The Boy in the Coffee Shop

Last weekend I watched a boy, aged about six, standing on the chair in my local coffee shop (Costa, if you’re wondering): his parents just let him stand there, calling out, and clearly disturbing other customers. Some people stared with open disapproval and muttered to their companions. Others – in true British style – pretended nothing was happening. I couldn’t help throwing glances in a wanting-to-watch-but-knowing-that’s-not-polite kind of way. I couldn’t help it: I saw the anxious look on his face, and found myself relating to every flinch, shiver, and sound he made. It reminded me of a previous visit when, as an experiment, I took off my headphones, and exposed myself to all the input – my autistic world of the coffee shop – and wrote it all down as it happened. This is what I wrote:

There are people talking and laughing, cups chinking, a spoon stirring in sugar, the waitress clashing plates together as she clears a table, chairs scraping on the floor, someone’s dropped something with a clatter, the door opens and closes, the cold air comes in – in contrast to the heat in here. If I look up, there’s a glare from the spotlights that hurts my eyes, and a glare from the window too. I can taste my last mouthful of coffee, even though I’ve swallowed it: I can feel the smoothness of the milk, the sweetness of the chocolate sprinkles, the bitterness of coffee. There’s a man two tables away with a tuna panini. It reeks, even though he’s sitting two tables away, and even though I like tuna – like “rose-scented” air-freshener, the smell is too strong to be pleasant; it’s too much. Someone’s mobile goes off DIDIDUDA…DIDIDUDA…DIDIDUDADI. The barista bangs the coffee holder BANG BANG BANG, he grinds more coffee URRRRRRRRRRRRRRRRR, he froths the milk WHHHOOOOOOOOSSSSSHHHHH. A child is whingeing on the other side of the room, GRIIIIZZMMMWHAA. Someone opens a bottle of coke, FIIIZZZZZZZZZ. There’s hubub. There’s music. The woman at the table next to me is gesticulating as she tells a story to her friends, and I can’t keep her arms out of my peripheral vision; it’s distracting me, which annoys me because I’m trying to concentrate on writing this. This is why I sit in the corner – the other two sides of me are occupied by wall; they don’t move, talk, smell, or nudge their bags into my space. (You never catch me sitting in the middle of a public space.)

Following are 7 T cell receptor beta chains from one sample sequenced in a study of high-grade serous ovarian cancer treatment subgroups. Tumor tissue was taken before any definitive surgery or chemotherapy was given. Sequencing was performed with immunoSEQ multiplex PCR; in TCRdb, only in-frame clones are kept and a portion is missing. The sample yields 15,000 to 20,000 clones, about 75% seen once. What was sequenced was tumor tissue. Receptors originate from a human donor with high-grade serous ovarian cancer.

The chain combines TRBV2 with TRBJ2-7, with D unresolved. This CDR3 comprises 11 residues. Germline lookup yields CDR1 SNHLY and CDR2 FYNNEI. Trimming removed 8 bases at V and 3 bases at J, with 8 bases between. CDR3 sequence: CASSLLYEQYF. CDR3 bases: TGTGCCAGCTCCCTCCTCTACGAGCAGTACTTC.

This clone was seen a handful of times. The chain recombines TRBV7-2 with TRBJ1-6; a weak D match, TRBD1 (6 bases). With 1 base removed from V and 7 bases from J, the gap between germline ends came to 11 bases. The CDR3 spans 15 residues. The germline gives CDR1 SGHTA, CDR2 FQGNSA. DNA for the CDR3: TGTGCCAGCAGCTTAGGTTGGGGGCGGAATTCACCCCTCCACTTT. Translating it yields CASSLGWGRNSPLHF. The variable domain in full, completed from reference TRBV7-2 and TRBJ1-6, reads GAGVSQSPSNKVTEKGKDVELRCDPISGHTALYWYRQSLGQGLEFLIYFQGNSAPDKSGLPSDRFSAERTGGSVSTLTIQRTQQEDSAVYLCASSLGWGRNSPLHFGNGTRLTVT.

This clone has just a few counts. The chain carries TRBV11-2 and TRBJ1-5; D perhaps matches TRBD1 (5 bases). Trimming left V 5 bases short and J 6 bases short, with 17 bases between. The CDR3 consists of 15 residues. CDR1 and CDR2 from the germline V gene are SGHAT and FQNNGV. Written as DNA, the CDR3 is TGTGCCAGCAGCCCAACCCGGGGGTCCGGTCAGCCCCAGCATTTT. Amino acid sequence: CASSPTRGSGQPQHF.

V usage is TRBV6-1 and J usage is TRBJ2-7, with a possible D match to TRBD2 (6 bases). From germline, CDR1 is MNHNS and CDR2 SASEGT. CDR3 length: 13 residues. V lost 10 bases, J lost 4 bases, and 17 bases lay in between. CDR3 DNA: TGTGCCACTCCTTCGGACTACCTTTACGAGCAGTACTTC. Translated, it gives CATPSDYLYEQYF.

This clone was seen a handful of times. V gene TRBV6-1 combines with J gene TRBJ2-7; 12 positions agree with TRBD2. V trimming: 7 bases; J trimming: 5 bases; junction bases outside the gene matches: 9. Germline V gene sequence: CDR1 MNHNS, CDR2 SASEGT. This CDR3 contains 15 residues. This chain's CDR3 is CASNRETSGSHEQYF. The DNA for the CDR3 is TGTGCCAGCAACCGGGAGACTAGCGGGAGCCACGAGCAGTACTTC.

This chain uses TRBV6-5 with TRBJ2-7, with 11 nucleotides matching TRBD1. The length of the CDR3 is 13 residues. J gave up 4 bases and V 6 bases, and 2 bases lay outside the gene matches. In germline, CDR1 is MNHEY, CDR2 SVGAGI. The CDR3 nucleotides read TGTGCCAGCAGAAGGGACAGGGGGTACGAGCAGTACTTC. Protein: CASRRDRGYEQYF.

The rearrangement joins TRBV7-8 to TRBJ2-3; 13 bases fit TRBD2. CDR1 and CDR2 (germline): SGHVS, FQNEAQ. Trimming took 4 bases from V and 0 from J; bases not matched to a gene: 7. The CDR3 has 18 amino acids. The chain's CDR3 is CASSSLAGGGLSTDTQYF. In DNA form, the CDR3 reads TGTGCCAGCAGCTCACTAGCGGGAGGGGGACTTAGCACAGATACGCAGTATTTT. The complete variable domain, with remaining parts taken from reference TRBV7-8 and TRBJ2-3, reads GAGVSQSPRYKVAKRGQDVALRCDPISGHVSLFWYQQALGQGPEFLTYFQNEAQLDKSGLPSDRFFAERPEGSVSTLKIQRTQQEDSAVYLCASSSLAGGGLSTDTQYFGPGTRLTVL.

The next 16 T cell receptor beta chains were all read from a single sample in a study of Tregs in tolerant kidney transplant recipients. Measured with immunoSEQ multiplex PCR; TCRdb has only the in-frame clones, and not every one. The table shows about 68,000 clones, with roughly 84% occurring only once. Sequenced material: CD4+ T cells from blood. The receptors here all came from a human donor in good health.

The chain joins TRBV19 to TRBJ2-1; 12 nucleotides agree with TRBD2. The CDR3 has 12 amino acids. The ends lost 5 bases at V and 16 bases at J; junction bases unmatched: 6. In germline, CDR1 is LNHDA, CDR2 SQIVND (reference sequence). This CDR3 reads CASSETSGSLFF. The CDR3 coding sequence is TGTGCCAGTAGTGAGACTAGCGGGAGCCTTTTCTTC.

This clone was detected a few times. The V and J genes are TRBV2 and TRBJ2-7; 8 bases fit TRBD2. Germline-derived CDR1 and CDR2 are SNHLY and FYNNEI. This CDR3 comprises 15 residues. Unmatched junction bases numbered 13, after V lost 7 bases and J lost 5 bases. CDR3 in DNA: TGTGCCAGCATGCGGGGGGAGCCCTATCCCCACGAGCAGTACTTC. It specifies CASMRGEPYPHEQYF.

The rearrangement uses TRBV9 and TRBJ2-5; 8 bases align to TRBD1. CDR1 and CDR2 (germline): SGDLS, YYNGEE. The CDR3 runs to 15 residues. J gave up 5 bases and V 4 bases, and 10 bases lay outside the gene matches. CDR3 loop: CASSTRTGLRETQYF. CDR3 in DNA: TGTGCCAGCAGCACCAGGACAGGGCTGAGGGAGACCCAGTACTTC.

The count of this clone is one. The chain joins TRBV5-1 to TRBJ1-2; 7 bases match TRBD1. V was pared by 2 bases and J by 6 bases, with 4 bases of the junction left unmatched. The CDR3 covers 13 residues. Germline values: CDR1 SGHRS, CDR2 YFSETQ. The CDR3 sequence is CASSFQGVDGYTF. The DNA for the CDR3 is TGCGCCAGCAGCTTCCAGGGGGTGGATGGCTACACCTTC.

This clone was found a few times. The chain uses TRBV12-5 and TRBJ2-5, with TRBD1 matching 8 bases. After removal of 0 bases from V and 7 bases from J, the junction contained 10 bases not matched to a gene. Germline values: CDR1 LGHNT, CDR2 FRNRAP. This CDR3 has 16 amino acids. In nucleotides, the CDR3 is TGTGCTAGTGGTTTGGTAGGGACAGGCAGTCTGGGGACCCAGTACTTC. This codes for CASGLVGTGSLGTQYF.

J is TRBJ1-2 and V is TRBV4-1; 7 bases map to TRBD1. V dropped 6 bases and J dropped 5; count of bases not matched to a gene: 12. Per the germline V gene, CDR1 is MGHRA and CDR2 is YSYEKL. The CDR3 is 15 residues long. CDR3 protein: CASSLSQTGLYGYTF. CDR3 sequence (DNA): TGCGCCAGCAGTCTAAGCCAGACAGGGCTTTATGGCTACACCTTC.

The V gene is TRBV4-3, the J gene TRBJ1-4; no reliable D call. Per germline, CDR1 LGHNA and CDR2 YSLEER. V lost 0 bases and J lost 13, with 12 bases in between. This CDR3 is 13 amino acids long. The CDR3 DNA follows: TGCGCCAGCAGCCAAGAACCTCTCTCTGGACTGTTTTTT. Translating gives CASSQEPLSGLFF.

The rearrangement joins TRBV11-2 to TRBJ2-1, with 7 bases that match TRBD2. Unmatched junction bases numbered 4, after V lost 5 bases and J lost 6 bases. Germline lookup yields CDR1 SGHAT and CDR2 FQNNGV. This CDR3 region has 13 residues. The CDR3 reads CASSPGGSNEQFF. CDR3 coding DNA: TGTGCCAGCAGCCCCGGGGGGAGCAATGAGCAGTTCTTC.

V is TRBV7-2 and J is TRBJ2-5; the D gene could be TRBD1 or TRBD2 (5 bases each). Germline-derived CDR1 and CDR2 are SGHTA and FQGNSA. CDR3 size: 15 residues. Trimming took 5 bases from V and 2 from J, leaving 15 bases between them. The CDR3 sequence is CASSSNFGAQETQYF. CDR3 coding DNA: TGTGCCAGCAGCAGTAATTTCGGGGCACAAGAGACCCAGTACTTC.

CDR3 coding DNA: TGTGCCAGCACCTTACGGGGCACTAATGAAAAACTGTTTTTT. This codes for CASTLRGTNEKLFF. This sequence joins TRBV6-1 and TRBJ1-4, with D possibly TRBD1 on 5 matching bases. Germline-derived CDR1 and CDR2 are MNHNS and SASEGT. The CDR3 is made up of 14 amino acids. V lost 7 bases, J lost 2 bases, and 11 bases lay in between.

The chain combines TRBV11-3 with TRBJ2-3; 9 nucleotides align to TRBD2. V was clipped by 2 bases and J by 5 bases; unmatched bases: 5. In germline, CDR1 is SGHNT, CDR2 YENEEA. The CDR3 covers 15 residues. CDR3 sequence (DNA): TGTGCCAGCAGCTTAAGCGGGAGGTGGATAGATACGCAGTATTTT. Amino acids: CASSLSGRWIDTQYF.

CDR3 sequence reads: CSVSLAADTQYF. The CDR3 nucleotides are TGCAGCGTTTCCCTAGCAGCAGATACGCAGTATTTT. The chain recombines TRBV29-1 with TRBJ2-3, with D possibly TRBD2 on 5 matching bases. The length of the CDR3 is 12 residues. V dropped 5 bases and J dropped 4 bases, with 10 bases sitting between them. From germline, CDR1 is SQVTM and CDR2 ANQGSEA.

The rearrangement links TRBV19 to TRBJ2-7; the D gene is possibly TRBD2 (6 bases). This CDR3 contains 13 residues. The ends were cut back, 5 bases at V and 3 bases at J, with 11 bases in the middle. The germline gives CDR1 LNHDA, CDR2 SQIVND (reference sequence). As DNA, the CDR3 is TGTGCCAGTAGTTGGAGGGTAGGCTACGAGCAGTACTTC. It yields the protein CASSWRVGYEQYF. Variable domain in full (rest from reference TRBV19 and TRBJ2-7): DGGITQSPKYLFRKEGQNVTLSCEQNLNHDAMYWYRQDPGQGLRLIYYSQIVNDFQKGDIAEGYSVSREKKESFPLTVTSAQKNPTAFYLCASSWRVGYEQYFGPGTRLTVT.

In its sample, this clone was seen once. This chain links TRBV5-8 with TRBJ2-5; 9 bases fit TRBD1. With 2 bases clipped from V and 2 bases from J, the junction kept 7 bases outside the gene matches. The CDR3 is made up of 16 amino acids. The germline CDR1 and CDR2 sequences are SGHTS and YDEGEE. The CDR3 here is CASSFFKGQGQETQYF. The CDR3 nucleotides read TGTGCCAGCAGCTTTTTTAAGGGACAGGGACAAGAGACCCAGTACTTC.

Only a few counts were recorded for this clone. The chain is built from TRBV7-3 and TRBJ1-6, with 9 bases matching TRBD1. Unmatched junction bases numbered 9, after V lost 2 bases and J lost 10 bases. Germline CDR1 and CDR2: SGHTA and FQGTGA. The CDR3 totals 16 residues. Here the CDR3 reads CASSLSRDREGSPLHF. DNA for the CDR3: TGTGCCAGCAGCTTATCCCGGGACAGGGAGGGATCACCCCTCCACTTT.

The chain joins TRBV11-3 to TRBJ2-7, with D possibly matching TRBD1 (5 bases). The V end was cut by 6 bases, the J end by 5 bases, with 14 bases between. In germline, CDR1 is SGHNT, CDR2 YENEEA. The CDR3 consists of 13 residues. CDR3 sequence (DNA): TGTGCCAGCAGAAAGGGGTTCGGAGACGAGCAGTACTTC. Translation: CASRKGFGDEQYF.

And this is just the physical external stimuli. What about the other stuff? I am feeling sad and grumpy about an earlier argument, and feeling inadequate because of the the proto-meltdown I had as a result. I’m stressing about a complicated work project – not because I can’t do it (I can), but because I haven’t done it yet. My knuckle hurts where I skinned it climbing last night and I have a rope burn on my arm, which is sore (it drew blood). My neck is stiff. There’s caffeine buzzing in my head, but I’m also slightly faint from low blood-sugar (I forgot to eat). And I’m tired.

All of this drags my attention. All of it all at the same time – or at least in the space of a few minutes, which is the same thing to me. It’s overwhelming – I don’t have time to process each input in turn, and I feel like I’m drowning in it; but with headphones on (to cut out the sound part), a bit of sensory-processing space is freed to enjoy those aspects of Costa I like: the colour-scheme on the chairs, the comfy sofas, the warmth, the pictures (which are comfortingly the same everywhere – so I don’t have to process them anew each time I go into a different shop), and most of all, the coffee – medium latte, with chocolate sprinkles – which I adore.

So when you encounter a “weird” boy (or girl) in your local coffee shop – standing on the chair being “disruptive” – take a closer look: Does he seem anxious? How does he respond to sudden noises? Could he be autistic? Perhaps his parents are not ignoring him, but supporting him – letting him manage in his own way until he can settle to the environment, which he did, given time. So, please consider congratulating them on his behaviour (I did), because he’s coping fantastically well.

©Leigh Forbes

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